The results of the first sampling showed that plant species from different family had different levels of AM fungi colonization. Different plant species growing at the same salinity level were colonized differently, which suggests that AM colonization is, at least partly, regulated by the plant species. Also finding different levels of AM colonization in the same plants species at the same salinity levels in different locations indicate that other factors such as soil moisture, soil layer and soil chemical and physical properties than salinity and plant species control AM colonization (McMillen et al., 1998; Nadian et al., 1998; Wang et al., 2004).

Overall the results of the first and second sampling stages showed that higher percentage of AM colonization occur at lower soil salinity levels and very high soil salinity was linked to the absence of AM fungi colonization in roots of halophytes. Zygophyllum eurypterum grew at different salinity levels (2.5 to 89 dS m-1), but AM colonization did not occur at very high salinity levels (45 to 89 dS m-1). This result showed the effects of edaphic properties to control AM fungi colonization in this halophytic plant. The same results were reported by other researchers in some other species and lower salinities.

Salinity could reduce AM colonization by directly reducing hyphal growth and/or decreasing plant growth (less carbohydrate). A recent report indicates that the most important effect of salinity on AM fungi is related to its detrimental effect on spore germination and hyphal production (Juniper and Abbott, 2006). On the other hand, in AM associations the fungus is completely depend on plant growth and carbohydrate nutrition production in host plant, therefore every factor that effects the carbohydrate production and its translocation to the roots could effect the amount of mycorrhizal colonization (Thomson et al., 1990). Since salinity reduces plant growth and decreases carbohydrates concentration in host plant (Greenway and Munns, 1980), it could reduce mycorrhizal colonization. Poor growth of Zygophyllum eurypterum by increased soil salinity in location 1 has been observed, suggesting that the plant could not supply the AM fungi with enough carbohydrate.

Fig. 2: Roots of halophytes with arbuscular fungi mycorrhizal structures, (a) Zygophyllum eurypterum and (b) Kochia stellaris

In previous studies around the world, AM fungi colonization in roots of halophytes was found in different levels of soil salinity up to 185 dS m-1. Different structures of AM colonization were found in some halophytes such as Atriplex canescences (Barrow et al., 1997), Tamarix chinesis and Aeluropus littoralis (Wang et al., 2004) and Suaeda maritime (Sengupta and Chaudhuri, 1990), but in this study no AM fungal structures were found in these genera of halophytes, even at relatively low salinity levels. However it is difficult to determine factors which actually control AM fungi colonization. Lack of root exudates (Nagahashi and Douds, 1999) or mycorrhizal helper microorganisms (Caroline and Bagyaraj, 1995) in the rhizosphere, presence of toxic compounds of root exudates (Peterson and Bradbury, 1995; Vierheilig et al., 1995) or intrinsic barrier of the root cortex or epidermis etc. Which have been reported previously for absence of AM colonization in plants in non saline conditions. Furthermore absence of salt tolerant AM fungi species could be the case in investigated soils with high salinity levels. The AM fungi which are isolated from saline soils which may have an ability to improve the survival of host plants (Copeman et al., 1996).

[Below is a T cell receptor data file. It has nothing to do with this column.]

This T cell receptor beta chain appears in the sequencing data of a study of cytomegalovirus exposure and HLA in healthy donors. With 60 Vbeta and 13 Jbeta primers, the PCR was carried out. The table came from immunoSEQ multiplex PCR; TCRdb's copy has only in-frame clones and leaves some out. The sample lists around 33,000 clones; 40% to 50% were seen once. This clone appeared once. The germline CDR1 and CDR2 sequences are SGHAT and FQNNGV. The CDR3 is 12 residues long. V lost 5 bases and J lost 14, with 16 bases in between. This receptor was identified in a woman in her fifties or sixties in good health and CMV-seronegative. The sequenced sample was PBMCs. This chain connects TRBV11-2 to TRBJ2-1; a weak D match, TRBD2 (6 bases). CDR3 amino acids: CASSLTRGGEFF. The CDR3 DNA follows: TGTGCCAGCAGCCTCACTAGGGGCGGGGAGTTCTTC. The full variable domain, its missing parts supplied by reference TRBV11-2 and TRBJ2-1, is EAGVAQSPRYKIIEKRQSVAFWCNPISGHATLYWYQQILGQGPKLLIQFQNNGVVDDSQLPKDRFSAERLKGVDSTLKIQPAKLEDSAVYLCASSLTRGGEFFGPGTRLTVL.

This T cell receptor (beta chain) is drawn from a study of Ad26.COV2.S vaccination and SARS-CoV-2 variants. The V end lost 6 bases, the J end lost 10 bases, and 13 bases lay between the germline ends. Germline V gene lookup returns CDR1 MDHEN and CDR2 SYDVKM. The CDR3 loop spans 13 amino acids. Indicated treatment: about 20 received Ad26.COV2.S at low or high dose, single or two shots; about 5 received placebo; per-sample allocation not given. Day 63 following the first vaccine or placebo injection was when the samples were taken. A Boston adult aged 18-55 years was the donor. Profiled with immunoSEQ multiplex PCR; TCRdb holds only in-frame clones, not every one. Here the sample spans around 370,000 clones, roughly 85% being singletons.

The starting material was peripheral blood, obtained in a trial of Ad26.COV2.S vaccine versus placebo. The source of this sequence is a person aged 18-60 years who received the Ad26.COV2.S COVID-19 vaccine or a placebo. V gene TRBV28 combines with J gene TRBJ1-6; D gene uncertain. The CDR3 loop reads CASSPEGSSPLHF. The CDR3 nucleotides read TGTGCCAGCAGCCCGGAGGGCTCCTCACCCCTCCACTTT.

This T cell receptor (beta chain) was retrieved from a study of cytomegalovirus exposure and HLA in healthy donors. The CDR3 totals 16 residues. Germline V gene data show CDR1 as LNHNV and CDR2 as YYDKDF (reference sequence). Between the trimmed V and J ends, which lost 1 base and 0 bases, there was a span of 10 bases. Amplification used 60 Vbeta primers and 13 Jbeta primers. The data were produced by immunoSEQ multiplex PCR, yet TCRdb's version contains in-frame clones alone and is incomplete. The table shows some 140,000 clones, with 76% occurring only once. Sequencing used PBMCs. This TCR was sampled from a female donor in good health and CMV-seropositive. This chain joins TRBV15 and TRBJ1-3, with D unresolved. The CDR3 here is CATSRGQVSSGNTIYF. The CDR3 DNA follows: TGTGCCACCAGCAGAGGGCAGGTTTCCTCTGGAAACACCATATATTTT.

Moreover, different methods of root staining and times of investigation in a plant may cause different results. In this study some of halophytes species such as Haloxylon aphyllum, Halostachys belangeriana and Seidlitzia rosmarinus had dark roots, which did not clear completely making AM colonization difficult to observe. Different root clearing and staining methods is suggested in the future works.

The effects of AM fungi on plant salinity tolerance of a range of glycophytes have been shown previously. Furthermore AM fungi increased growth of halophytes in saline conditions in some glasshouse studies (Aldon, 1975; Asghari et al., 2005; Hirrel and Gerdemann, 1980; Plenchette and Duponnois, 2005). It is speculated that AM fungi improve plant growth in both glycophytes and halophytes in saline conditions. The results of this field study showed that high soil salinity lead to the absence of AM colonisation, which indicate halophytes can grow in higher soil salinity levels than AM fungi. This finding can show the limitation of AM fungi use in halophytes in very saline soils. These results may important in application of AM fungi in halophytes in revegetation of saline soils.


Support for this research was provided by Shahrood University of Technology, Iranian Ministry of Science, Research and Technology. The author`s thanks Mr. M.A. Hoseinpour, Mr. G.R. Shakeri, Ms. A. Hassani and Ms. S. Ahmadi for their excellent technical assistance and authors thanks members of faculty of Agriculture of Shahrood University of Technology for their helpful discussions.